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However, we need a better system to consistently make good choices. The problem that arises when being faced with the choice of instant gratification versus delayed gratification is that the negative effects of picking the option that offers instant gratification once are practically insignificant. Why even bother going for the delayed gratification?

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The mind is always calculating in the background. What is the potential gain with this decision versus that decision? What is the pain we might experience when picking this over that? Thus, if we want to consistently make high-quality choices that improve the quality of our lives, we need to link more pain to our low-quality choices in order to automatically be pulled towards the high-quality choice. We need to make the instant gratification unattractive.

Whenever we want to live up to our expectations and become someone who consistently picks the higher-quality options, we need to link our identity to the choices we make. Hell no!

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The above scenario is exactly what I experienced a few days ago when I went to get lunch in the supermarket. I got tempted by a donut while my intention was to eat healthy.

The answer was simple: No. I instantly created a strong negative association with this unhealthy snack, and that was enough leverage to pick a much healthier snack: carrots and hummus! In this case, however, picking the donut would come from a place of impulsiveness.

If the answer is yes, then there are some situations in which moral failure is unavoidable. In the case of the flooded hospital, what you morally should do is something impossible: You should both avoid killing patients without consent and avoid leaving them to suffer a painful death. You're required to do the impossible. To say this is to go against something that many moral philosophers believe. That's because many moral philosophers have adopted a principle — attributed to the 18th-century German philosopher Immanuel Kant — that for an act to be morally obligatory, it must also be possible: so the impossible cannot be morally required.

This principle is typically expressed by moral philosophers with the phrase: "Ought implies can. This line of thought is certainly appealing.

First of all, it might seem unfair to be obligated to do something that you were unable to do. Second, if morality is supposed to serve as a guide to help us decide what to do in any given situation, and we can't actually do the impossible, it might seem that talking about impossible moral requirements is pointless.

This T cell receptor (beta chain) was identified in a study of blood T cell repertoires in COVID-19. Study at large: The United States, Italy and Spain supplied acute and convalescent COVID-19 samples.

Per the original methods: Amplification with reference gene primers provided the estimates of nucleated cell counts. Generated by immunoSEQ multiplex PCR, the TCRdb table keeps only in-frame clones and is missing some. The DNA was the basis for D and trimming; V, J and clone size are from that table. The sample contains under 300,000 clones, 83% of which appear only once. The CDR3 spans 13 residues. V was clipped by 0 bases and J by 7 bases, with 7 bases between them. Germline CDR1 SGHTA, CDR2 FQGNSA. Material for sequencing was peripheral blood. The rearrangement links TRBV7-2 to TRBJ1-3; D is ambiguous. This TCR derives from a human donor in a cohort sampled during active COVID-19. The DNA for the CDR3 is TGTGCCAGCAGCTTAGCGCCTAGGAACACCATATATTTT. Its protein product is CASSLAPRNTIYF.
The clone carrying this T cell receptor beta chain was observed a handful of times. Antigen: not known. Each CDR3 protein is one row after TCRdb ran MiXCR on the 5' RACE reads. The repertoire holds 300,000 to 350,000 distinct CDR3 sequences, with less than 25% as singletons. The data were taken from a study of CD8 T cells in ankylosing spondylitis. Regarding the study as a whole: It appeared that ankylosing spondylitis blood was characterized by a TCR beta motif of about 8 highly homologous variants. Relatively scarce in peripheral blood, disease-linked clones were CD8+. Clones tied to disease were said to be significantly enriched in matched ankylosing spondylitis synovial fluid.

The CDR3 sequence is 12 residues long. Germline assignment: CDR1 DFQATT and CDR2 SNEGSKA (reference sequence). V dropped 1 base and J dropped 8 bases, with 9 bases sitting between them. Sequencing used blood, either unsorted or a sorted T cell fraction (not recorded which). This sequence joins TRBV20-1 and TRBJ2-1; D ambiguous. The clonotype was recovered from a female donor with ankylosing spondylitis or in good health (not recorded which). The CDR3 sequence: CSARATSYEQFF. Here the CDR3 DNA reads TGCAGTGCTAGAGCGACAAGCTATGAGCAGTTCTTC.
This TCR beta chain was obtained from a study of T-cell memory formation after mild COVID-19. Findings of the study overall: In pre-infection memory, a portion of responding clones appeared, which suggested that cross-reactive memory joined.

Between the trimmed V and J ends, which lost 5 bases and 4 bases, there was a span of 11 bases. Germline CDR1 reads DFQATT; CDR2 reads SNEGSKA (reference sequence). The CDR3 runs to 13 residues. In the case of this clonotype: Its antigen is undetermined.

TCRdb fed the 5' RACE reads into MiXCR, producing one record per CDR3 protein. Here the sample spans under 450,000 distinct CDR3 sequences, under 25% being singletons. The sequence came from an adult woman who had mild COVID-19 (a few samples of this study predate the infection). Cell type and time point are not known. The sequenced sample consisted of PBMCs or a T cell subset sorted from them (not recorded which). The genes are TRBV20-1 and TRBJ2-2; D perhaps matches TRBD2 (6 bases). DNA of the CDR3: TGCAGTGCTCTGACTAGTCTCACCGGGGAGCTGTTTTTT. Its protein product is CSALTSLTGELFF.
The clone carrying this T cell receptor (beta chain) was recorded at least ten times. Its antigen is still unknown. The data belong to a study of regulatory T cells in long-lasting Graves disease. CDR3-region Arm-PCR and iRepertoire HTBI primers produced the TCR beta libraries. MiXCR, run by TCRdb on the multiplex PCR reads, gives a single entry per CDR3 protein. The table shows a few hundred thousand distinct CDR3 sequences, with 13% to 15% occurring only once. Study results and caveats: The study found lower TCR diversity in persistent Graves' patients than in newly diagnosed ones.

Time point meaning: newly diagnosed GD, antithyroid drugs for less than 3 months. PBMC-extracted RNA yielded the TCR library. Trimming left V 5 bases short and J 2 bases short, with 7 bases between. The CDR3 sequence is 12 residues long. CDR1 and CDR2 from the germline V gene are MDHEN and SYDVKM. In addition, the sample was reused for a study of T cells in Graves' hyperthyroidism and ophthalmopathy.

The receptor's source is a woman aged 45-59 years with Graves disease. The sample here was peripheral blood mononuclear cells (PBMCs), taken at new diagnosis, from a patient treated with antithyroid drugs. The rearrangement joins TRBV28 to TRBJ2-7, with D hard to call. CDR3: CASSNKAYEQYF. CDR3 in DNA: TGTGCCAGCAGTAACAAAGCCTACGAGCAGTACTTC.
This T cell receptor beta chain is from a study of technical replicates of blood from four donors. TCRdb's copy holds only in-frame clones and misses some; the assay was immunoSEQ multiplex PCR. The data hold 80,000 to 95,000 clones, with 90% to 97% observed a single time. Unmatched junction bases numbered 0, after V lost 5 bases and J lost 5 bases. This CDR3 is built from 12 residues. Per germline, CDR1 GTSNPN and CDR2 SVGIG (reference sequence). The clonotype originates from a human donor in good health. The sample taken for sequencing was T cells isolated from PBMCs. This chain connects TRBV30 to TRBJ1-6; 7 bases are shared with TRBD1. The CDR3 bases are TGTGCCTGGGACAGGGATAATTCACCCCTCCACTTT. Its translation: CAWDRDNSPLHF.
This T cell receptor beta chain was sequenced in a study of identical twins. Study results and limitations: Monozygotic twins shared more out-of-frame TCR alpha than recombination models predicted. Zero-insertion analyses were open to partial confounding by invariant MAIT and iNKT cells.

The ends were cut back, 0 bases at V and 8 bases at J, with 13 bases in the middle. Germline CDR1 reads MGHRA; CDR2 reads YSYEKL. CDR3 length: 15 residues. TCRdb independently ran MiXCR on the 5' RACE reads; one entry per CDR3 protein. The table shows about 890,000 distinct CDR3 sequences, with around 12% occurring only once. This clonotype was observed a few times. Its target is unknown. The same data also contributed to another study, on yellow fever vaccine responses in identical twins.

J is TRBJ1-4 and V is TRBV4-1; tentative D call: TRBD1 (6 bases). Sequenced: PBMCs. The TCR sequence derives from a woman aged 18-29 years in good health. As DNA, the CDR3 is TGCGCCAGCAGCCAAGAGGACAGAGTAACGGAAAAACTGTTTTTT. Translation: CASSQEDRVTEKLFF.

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But if you've had the experience of being required to do the impossible, it might be appealing to push back: Ought does not imply can. Acknowledging this could help make sense of your experience, even if it doesn't also guide you in decisions about what to do. We can't blame other people for having committed an unavoidable moral wrongdoing as long as they chose the best of the possible options; we only appropriately blame people when they could have chosen to do something better than what they did do.

However, when we ourselves are in situations in which we perform the best action we can — but it's still something that we'd clearly be morally forbidden from ever choosing if we had a better option — we're likely to hold ourselves responsible. Our intuitive moral judgments may still tell us, if we choose to perform an action that's normally unthinkable, "I must not do this! I don't think we should necessarily dismiss these judgments — rather, we must hold them up to the light. If we do so, and they hold up, then we should take them to indicate that we really can be required to do the impossible.

But this has a troubling implication: If some situations lead to unavoidable moral wrongdoing, then we, as a society, should be careful not to put people in such situations. Giving people a choice might sound like it's always a good thing to do, but giving a choice between two forms of moral failure is cruel. Sometimes, it's pure bad luck that puts someone in the position of having to choose between wrongdoings.

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However, much of the time, choice doesn't take place in contexts that are shaped entirely accidentally. It takes place in social contexts. Social structures, policies, or institutions can produce outcomes that favor some groups of people over others in part by shaping what kinds of choices people get to — or have to — face. Members of some social groups might face mostly bad choices, in the sense that their choices are between alternatives, all of which are disadvantageous to them. Open Athens.


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